Growing up on a small farm provided me with many wonderful memories as well many of life's lessons. Of course, there are a few memories that I'd just as soon forget. For example, failing to look before stickin’ your hand in a place you haven’t checked out first. Picking up an old wooden board could result in a sting from a scorpion, or worse, a snake bite.
Obviously, it's a good idea to remember such lessons. And although I believe you should "look before you leap", I also know that putting your nose where you don't have any idea of what you might see, can result in some serious experiences. Take it from me, I know of what I speak!
Dixie, my dog and ever faithful companion, was the world's best at treeing varmints. Squirrels, rats, snakes, birds, armadillos, 'possums, you name it. She was good at sniffin' 'em out, and I was good at findin' out just what it was she was after.
In our hay barn, Dad had placed poles on the ground, and then laid boards across the poles to form a floor. Since the strings binding the bales, as well as the hay itself, would quickly rot if stacked directly on the ground, this kept them in relatively good shape for the coming winter feeding.
Dixie and I would often sleep in the barn, even in winter. I'd throw an old quilt over some bales of hay, snuggle up, and sleep as if there was no tomorrow. Dixie would join me, but she had a tendency to follow her nose into trouble. Me? Well, I had a tendency to follow Dixie.
Late one evening, we were in the barn when she began scratchin' and clawin' at a crack in between two of the floor boards. I figured she smelled a rat or snake, and I didn't like the idea of sleeping where either might decide to share my bedding. So, I ran over and flip the board up. Nothing was there, but by then, Dixie had moved several feet over and was again scratchin' and clawin' at the boards.
I quickly moved to where she now was and flipped over another board. Still nothing. There was an obvious "trail" left by something, but it didn't dawn on me that it was a might bit too big for your average rat. On the other hand, remembering some of the wharf rats that inhabited that old barn, the trail was about the right size.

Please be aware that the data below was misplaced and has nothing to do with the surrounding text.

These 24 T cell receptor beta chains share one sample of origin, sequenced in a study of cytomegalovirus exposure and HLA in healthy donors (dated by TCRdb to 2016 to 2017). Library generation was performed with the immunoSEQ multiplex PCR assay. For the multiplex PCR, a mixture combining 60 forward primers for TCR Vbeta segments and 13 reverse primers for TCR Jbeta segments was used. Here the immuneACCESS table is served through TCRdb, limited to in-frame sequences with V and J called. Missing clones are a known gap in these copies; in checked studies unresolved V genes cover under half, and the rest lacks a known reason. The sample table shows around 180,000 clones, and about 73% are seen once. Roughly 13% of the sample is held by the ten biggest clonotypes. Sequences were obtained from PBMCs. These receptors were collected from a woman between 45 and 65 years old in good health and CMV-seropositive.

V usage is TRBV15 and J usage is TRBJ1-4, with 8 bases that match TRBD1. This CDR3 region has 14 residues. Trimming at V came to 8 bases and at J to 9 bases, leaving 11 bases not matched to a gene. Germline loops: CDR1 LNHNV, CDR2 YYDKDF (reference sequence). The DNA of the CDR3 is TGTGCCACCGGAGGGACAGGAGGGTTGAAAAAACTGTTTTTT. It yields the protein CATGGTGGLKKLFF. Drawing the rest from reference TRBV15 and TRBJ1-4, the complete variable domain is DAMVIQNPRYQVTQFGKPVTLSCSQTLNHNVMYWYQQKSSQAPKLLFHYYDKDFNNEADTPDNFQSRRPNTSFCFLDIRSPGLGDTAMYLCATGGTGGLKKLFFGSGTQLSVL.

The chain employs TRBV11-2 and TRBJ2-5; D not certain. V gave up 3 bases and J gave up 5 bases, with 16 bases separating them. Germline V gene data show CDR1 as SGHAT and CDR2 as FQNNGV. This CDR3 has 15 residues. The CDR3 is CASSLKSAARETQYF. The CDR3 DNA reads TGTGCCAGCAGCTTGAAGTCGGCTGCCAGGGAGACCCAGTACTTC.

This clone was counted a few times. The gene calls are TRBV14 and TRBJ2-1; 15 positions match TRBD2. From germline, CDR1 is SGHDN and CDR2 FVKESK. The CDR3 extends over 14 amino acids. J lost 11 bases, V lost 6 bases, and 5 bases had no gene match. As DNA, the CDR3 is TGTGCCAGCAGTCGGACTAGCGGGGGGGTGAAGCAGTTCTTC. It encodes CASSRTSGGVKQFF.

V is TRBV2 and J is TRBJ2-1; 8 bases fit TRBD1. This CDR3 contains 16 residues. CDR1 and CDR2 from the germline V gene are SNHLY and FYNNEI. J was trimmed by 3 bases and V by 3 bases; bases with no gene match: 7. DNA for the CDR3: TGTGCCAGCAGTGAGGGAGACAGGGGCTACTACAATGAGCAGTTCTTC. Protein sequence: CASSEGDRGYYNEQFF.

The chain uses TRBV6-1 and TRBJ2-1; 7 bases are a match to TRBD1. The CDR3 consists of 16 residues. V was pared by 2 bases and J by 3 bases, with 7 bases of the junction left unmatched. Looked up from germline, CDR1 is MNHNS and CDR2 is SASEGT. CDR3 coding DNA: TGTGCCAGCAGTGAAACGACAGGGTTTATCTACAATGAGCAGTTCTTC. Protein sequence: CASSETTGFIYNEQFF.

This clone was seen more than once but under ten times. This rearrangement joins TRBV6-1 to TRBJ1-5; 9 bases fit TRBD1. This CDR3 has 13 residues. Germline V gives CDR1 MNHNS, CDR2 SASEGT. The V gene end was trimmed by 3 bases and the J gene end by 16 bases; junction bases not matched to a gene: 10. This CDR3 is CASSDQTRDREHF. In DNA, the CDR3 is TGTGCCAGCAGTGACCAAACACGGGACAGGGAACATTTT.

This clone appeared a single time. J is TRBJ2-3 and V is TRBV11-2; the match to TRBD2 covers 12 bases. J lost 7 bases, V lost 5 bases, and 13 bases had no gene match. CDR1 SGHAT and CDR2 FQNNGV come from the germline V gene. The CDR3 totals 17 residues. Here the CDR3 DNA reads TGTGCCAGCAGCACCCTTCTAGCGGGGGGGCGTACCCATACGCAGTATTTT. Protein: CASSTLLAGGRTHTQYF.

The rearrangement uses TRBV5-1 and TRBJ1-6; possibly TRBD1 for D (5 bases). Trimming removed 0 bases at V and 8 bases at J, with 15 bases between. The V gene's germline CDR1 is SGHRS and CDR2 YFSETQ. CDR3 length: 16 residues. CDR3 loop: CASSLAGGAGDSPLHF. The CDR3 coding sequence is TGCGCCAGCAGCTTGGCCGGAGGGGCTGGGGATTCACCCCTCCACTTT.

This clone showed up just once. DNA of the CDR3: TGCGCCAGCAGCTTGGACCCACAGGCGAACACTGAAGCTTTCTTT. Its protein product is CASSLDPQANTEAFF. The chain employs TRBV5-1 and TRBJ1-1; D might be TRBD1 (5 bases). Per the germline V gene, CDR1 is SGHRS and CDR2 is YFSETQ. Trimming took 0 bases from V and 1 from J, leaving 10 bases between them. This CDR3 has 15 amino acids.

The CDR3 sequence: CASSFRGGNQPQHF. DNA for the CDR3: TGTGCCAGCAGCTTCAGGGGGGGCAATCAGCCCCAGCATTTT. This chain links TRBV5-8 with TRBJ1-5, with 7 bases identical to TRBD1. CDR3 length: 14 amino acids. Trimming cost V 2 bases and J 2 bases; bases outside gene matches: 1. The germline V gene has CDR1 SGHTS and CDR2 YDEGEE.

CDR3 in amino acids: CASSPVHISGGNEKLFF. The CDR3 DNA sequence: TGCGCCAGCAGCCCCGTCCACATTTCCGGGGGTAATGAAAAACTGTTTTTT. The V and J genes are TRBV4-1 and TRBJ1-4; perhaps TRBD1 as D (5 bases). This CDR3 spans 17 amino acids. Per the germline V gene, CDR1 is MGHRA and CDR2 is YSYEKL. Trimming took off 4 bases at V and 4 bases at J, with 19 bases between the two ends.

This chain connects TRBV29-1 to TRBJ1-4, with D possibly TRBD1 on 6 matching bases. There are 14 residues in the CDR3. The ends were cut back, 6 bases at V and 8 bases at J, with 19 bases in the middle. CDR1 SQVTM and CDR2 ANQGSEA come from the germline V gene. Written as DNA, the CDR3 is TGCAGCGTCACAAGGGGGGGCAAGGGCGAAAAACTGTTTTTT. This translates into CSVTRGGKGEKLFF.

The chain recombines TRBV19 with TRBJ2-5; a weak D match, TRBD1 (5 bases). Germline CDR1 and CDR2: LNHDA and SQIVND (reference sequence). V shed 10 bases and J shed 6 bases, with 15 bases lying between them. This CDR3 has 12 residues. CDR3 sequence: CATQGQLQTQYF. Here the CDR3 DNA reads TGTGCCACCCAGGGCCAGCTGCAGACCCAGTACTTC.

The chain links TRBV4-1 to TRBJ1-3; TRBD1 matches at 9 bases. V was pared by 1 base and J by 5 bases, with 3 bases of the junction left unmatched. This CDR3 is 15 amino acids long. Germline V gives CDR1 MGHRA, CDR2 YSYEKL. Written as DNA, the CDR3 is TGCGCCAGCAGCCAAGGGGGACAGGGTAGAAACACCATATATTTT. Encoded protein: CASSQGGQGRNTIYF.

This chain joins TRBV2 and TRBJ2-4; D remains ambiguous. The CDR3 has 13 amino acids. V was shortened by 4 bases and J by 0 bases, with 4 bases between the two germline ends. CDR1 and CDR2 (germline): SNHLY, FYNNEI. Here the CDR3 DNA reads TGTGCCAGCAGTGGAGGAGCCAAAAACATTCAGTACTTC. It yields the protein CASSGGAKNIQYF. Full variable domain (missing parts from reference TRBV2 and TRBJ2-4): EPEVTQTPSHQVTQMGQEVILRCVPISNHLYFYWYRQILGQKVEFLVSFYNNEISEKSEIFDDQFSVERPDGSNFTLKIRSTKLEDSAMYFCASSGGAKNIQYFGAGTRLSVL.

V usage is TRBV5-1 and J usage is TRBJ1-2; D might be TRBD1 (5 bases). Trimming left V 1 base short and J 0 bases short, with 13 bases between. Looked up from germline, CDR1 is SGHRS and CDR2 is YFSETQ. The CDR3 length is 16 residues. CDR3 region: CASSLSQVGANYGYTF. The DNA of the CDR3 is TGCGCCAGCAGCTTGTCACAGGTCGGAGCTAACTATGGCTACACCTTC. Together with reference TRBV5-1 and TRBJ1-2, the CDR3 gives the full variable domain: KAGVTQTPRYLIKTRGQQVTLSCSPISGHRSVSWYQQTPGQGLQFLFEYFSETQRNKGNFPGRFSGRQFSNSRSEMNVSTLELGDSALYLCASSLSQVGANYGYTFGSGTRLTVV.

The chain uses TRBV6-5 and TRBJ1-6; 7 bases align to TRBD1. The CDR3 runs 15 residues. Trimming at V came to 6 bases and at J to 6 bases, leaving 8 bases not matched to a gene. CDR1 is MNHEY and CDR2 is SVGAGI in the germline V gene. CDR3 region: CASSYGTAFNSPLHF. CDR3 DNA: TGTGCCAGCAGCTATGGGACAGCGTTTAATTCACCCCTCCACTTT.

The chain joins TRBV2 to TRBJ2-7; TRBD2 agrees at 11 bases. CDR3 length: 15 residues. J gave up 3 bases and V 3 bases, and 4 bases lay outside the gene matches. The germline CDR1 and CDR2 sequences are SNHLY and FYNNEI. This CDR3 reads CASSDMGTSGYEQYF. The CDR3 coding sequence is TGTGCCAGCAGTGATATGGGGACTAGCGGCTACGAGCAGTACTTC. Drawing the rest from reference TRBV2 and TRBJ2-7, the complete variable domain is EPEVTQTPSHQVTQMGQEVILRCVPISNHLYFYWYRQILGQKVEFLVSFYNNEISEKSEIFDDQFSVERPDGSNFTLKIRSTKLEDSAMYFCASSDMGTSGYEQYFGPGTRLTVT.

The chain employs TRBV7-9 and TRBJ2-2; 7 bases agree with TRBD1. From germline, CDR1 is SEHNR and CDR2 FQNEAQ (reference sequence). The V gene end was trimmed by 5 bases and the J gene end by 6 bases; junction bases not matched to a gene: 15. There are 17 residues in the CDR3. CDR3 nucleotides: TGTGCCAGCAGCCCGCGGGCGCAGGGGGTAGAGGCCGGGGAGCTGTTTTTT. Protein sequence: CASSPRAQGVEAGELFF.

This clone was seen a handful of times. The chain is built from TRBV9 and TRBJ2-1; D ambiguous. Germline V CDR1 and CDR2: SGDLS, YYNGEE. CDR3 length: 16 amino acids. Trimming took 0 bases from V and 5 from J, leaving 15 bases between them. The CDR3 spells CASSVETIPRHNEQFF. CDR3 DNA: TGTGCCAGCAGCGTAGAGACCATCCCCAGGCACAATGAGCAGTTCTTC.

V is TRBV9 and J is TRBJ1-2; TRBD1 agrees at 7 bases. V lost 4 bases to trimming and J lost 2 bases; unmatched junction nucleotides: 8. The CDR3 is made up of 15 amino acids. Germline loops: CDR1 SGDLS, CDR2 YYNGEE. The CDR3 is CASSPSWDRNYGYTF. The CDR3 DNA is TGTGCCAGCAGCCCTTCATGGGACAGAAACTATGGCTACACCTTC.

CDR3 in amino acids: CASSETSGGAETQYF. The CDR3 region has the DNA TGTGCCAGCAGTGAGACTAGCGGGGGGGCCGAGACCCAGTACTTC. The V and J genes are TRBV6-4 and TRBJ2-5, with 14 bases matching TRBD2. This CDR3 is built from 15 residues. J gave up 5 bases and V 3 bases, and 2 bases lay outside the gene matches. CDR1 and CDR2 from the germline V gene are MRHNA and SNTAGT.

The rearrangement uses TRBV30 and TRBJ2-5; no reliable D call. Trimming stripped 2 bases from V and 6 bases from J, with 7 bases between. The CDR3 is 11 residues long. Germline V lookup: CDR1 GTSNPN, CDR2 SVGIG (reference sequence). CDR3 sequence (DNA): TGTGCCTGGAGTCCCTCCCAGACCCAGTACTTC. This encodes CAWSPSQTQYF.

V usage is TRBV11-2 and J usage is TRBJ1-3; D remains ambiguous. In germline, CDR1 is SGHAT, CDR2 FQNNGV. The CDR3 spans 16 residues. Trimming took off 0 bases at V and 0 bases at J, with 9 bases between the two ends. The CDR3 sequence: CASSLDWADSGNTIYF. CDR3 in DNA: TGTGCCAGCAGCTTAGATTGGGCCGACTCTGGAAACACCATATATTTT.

Finally, Dixie went to barking. Racing over, I grabbed the board and flipped it over. Due to the ground being uneven, there was a much larger space between the ground and floor boards. This is where I stuck my face in an attempt to find out just what Dixie was after.
Folks, I found out. In an "up-close-and-personal" graphic detail, I found out. I suddenly found myself staring at the business end of an animal that can make the biggest, boldest man alive turn tail and run. An animal that will face mountain lions and grizzly bears, and have them rolling over and over, trying to escape it's wrath. This animal is a member of the family Mustelidae; perhaps better known as Goodgoshus Smellus Awfullus!
Six inches from the point of my nose was the posterior of a pole cat, or skunk as you city slickers would call it. Man! I get the heebie-jeebies just thinkin' 'bout it. That skunk's rear end looked bigger'n the rear tire of a John Deere tractor!
Why I didn't receive a face full of skunk scent, I'll never know. Guess the good Lord looks out for kids and idiots. And at the time, I reckon I fit into both of those categories. Regardless and for what it's worth, it didn't take me long to "examine" that skunk's rear. No, we did not spend that particular night in the barn. I spent other nights there, but figured for that particular night, I didn't want to test the Lord's protection.
Galen White lives in Homer. His column runs weekly in the Minden Press-Herald.